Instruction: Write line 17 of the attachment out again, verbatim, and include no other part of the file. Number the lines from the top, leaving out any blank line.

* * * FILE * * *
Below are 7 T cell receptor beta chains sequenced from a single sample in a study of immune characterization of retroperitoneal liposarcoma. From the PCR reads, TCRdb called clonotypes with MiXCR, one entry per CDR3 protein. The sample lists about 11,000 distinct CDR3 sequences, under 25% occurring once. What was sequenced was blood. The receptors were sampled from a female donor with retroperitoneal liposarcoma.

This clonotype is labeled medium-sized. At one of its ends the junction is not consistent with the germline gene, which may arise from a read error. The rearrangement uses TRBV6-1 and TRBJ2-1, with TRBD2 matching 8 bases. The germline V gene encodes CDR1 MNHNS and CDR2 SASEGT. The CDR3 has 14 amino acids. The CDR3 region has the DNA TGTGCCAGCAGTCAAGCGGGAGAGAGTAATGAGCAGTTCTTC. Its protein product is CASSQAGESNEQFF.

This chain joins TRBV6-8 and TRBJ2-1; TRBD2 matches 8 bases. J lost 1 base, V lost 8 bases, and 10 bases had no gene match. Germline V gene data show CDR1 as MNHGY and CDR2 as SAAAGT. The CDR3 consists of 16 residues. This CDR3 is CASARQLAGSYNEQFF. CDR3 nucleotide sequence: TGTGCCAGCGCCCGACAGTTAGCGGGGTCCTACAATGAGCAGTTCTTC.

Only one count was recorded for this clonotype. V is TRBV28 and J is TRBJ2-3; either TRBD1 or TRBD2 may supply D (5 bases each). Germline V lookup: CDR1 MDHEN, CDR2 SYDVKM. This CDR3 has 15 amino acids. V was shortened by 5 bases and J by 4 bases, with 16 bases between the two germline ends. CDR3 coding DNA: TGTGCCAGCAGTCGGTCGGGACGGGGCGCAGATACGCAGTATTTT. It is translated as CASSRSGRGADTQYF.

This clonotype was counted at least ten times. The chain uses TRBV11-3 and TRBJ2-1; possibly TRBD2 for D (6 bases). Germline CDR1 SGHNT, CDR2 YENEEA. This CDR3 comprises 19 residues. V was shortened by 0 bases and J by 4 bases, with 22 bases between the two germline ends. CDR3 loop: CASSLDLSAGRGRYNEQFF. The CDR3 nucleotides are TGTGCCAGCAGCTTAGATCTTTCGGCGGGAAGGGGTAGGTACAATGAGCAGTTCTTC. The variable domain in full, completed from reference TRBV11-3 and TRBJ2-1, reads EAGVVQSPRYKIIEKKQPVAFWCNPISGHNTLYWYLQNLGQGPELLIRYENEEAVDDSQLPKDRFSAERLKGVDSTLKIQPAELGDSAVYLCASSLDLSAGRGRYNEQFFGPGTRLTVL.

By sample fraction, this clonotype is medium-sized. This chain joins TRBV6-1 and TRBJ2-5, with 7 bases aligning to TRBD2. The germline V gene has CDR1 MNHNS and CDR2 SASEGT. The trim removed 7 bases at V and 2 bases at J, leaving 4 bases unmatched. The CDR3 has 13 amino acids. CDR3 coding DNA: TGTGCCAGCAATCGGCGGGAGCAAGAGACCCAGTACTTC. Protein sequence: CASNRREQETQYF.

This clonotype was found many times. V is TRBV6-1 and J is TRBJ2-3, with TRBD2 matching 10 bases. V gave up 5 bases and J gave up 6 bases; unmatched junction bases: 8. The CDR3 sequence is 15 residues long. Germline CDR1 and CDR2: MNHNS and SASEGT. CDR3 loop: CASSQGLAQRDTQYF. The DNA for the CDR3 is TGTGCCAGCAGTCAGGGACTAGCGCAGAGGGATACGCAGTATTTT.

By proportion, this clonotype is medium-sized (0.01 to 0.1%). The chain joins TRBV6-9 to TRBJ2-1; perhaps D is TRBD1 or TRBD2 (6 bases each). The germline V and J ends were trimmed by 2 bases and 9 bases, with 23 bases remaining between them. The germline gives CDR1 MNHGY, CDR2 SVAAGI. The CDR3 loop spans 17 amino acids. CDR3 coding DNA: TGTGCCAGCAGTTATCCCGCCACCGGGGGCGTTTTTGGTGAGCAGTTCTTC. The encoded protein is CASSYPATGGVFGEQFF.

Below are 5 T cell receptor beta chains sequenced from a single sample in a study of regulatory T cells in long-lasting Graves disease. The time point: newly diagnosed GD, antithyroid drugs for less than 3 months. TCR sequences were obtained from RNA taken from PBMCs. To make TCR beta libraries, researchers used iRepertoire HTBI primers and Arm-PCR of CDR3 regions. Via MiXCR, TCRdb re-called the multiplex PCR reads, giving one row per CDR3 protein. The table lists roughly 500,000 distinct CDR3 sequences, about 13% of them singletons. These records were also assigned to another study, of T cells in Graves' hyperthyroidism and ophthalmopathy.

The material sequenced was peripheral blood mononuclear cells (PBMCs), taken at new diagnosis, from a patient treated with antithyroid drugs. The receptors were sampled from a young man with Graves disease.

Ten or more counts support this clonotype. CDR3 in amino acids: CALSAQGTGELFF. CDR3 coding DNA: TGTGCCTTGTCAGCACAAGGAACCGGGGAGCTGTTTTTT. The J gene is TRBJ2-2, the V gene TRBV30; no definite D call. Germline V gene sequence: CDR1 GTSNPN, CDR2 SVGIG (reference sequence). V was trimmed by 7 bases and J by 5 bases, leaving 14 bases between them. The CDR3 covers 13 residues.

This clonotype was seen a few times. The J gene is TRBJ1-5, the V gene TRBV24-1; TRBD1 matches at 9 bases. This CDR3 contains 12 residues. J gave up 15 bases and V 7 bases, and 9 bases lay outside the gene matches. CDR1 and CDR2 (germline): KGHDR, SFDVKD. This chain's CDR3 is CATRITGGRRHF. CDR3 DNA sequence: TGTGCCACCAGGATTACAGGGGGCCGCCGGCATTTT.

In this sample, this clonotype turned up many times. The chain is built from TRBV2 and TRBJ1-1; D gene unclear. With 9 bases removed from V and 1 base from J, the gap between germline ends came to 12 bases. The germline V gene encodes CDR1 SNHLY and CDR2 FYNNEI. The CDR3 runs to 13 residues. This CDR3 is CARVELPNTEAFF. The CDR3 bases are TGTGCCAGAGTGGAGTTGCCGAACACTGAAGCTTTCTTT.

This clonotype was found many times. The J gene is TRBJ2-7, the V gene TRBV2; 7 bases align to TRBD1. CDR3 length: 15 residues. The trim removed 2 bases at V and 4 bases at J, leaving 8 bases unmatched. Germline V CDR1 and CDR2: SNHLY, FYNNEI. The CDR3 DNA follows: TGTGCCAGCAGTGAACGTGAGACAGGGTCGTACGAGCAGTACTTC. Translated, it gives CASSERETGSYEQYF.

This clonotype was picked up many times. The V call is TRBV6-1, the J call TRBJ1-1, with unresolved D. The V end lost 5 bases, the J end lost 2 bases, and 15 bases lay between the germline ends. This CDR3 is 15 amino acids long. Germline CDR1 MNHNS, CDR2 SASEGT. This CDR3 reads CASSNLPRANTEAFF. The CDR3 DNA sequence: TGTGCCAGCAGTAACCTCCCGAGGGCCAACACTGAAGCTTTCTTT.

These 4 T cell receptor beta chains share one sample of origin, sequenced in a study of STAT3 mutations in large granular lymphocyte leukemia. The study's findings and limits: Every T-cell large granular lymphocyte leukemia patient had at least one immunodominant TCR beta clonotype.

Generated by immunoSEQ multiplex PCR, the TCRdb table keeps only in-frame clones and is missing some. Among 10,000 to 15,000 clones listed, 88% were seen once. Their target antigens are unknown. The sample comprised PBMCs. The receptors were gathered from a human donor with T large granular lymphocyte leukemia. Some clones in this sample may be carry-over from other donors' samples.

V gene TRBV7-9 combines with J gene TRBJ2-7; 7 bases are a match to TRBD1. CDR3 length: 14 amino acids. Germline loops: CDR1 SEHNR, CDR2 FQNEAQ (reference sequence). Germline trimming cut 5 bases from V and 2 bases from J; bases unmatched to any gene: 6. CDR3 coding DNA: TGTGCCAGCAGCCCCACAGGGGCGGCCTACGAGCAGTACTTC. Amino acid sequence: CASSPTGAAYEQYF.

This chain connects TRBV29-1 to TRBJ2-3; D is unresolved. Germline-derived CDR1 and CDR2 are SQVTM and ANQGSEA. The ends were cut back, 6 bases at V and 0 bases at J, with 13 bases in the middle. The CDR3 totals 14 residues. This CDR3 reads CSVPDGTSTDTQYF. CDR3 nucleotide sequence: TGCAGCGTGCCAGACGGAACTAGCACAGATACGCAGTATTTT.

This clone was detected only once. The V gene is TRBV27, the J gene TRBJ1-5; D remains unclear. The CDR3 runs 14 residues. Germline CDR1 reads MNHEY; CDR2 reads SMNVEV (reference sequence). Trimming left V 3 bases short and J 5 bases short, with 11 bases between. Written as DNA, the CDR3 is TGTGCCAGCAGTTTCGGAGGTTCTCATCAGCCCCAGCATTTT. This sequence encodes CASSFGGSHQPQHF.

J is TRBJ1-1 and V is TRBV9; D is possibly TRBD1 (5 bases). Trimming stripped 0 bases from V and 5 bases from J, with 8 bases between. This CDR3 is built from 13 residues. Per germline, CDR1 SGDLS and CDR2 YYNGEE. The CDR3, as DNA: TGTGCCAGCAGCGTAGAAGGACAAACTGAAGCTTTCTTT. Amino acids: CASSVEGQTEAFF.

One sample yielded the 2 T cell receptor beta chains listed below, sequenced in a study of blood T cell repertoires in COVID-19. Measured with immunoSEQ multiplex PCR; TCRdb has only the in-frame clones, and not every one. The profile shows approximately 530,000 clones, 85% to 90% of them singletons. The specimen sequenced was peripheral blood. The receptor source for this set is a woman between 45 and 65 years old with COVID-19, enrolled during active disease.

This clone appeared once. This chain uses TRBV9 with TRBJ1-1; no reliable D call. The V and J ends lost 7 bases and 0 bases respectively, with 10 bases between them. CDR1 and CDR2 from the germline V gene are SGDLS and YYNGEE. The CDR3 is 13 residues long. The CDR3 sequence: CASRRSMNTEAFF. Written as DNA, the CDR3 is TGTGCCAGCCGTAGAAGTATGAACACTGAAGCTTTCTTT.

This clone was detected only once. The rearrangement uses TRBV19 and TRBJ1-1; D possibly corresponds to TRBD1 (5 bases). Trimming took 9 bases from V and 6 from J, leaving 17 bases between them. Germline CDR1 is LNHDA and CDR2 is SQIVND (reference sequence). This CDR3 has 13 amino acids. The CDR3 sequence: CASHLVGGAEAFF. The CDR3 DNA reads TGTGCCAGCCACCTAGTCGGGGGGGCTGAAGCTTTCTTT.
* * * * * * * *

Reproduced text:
Generated by immunoSEQ multiplex PCR, the TCRdb table keeps only in-frame clones and is missing some. Among 10,000 to 15,000 clones listed, 88% were seen once. Their target antigens are unknown. The sample comprised PBMCs. The receptors were gathered from a human donor with T large granular lymphocyte leukemia. Some clones in this sample may be carry-over from other donors' samples.